Leslie Brenner reviewed Cadot: The food at this five-year-old Far North Dallas restaurant "has remained stuck resolutely in the butter-enriched, flour-thickened, slow-simmered quagmire of time," but "that's not necessarily a bad thing." Many of the basics here are well-executed, like duck pâté, "spot-on" steak frites, and souffles that are "beautifully puffed, carefully baked and served with just the right fanfare." The less traditional dishes are often less successful, though, like Copper River Salmon that's oddly paired with a whiskey-langoustine sauce, fiddleheads and artichokes; many of the entrees taste reheated, too. "Service is generally warm and engaged," but hopelessly uninformed about the wine list. [DMN]
Scott Reitz went to The Whistling Pig: The recently opened sister pub to Lakewood's Cock and Bull has some damn good food in an unexpected location, surrounded by "a Dollar General, a laundromat, a couple of styling salons and a vape store." Pastrami is housemade and served on toasted rye with beet Russian dressing, and a Cuban sandwich with house-smoked pulled pork is "a force to be reckoned with." Burgers are messy, "three-napkin affair[s] that should not be ordered by the timid." It's not all bar food, though; "[Chef Asher] Stevens' list of entrees is as diverse as any restaurant's," including perfectly cooked lamb chops over lentils. Less successful were overcooked fish and chips and a "gluey" open-faced pot roast sandwich. [Observer]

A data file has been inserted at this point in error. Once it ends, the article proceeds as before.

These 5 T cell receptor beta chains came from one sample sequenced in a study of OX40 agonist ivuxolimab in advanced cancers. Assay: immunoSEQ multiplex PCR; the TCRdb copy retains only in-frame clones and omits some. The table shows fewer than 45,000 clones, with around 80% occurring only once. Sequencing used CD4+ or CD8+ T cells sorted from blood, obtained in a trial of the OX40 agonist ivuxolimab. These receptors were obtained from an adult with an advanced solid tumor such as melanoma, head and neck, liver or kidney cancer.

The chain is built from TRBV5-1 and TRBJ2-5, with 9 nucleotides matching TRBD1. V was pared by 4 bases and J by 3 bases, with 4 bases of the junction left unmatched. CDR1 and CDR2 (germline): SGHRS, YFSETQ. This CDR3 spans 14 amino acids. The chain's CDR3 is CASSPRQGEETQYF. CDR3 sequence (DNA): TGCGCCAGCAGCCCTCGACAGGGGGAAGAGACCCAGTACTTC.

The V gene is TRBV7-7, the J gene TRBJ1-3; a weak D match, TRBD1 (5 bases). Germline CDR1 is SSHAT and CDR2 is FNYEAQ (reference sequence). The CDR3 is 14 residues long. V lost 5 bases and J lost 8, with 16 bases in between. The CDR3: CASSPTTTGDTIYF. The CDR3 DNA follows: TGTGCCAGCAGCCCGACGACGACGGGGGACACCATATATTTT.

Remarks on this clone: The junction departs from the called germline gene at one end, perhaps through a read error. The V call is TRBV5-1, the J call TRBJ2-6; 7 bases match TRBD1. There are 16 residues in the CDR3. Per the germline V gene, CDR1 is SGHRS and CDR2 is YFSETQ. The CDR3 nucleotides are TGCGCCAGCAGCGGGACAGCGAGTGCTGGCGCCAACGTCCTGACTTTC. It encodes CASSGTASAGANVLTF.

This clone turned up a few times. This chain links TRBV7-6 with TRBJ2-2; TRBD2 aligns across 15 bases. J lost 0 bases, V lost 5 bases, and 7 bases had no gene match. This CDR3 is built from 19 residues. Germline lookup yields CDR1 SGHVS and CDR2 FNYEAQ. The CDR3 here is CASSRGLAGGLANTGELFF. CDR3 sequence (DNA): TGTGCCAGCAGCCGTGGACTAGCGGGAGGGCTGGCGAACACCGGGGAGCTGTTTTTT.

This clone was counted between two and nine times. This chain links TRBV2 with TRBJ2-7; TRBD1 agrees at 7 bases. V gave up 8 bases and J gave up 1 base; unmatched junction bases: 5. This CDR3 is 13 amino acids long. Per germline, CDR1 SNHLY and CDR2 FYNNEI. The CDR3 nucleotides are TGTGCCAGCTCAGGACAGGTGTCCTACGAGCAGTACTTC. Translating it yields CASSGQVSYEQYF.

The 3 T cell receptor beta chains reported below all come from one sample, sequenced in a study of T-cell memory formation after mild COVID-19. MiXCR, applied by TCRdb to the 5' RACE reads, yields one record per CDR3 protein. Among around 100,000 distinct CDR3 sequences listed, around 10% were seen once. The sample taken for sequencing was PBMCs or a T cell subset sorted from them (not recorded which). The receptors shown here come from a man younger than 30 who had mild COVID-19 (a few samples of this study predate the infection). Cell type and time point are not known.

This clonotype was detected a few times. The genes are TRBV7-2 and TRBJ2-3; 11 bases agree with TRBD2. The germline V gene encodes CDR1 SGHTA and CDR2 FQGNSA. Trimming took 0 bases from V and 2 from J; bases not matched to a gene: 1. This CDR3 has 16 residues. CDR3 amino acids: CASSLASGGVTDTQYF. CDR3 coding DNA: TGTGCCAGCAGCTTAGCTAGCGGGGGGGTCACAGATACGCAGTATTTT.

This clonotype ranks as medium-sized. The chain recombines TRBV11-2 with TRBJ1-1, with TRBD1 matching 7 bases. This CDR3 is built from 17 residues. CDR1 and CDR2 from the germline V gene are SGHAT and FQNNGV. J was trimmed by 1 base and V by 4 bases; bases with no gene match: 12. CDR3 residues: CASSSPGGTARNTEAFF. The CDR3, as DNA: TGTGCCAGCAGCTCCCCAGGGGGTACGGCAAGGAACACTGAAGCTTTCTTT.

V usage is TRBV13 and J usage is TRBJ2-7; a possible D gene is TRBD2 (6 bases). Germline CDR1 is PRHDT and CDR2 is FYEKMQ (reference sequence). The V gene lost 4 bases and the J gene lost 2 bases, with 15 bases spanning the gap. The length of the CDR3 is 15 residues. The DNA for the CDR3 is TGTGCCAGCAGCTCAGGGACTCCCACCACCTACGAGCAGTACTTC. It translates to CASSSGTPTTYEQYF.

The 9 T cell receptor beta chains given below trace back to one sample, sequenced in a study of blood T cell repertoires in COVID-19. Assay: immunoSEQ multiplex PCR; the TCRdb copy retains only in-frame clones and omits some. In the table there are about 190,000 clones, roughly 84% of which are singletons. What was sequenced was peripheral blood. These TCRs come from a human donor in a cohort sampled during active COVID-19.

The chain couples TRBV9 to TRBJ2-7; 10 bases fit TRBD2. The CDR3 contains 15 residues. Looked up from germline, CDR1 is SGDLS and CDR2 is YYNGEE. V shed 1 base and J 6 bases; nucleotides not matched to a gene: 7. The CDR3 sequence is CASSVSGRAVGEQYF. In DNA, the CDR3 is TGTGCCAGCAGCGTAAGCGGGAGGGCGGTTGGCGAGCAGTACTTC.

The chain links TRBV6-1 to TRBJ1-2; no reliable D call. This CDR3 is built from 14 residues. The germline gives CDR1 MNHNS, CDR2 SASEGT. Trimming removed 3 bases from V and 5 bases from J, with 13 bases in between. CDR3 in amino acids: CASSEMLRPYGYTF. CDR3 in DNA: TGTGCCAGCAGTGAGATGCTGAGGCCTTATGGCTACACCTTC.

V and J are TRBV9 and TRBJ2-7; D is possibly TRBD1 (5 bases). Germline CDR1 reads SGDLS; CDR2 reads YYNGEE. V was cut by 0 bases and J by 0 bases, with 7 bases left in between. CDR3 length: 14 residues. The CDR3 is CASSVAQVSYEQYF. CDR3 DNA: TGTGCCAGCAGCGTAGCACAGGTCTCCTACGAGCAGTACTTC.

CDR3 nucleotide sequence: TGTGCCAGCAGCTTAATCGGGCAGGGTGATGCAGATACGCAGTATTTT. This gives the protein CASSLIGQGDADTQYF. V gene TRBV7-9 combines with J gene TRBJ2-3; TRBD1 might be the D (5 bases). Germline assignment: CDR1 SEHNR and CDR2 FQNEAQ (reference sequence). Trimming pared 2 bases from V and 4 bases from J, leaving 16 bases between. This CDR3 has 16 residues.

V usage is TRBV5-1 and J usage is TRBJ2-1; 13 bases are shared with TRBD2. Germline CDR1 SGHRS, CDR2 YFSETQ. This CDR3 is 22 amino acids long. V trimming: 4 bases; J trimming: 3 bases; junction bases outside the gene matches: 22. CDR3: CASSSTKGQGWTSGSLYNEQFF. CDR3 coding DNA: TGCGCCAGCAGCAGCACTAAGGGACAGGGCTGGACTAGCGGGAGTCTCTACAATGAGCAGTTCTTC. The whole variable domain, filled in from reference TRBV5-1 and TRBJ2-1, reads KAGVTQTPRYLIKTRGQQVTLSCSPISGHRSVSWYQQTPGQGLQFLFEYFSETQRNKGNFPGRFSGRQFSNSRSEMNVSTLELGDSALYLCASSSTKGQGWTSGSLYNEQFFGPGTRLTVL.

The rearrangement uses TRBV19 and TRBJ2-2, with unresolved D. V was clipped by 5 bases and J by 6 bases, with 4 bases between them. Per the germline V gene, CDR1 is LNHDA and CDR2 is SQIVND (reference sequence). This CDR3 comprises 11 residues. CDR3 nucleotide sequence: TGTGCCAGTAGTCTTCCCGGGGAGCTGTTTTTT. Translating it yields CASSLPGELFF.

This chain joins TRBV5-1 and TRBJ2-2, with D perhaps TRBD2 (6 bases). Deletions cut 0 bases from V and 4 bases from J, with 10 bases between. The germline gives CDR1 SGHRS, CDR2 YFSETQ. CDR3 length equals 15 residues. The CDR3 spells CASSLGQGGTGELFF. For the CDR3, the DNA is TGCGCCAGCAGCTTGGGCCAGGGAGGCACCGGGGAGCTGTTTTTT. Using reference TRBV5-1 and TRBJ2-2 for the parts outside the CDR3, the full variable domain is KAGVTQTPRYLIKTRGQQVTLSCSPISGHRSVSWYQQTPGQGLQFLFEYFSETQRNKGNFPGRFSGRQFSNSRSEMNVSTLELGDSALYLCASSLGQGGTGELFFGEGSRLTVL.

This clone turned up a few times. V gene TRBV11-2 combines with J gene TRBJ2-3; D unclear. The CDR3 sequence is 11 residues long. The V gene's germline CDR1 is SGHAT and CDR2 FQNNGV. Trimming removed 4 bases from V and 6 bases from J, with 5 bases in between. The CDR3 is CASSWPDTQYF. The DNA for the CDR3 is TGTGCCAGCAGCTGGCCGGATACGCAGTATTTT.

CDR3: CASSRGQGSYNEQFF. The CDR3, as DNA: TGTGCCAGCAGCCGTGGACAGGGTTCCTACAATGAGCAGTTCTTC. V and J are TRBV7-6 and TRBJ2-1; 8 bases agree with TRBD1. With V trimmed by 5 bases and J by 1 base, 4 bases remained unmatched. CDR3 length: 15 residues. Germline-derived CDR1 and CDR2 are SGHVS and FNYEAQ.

ELSEWHERE: SideDish tried the new menu at AF+B; The Taco Trail trekked out to Monterrey Cafe in New Braunfels; DFW.com went to Aspen Creek in Irving; Fort Worth Weekly checked out Ume Sushi and Korean BBQ; Daniel Vaughn reviewed Kerlin BBQ in Austin.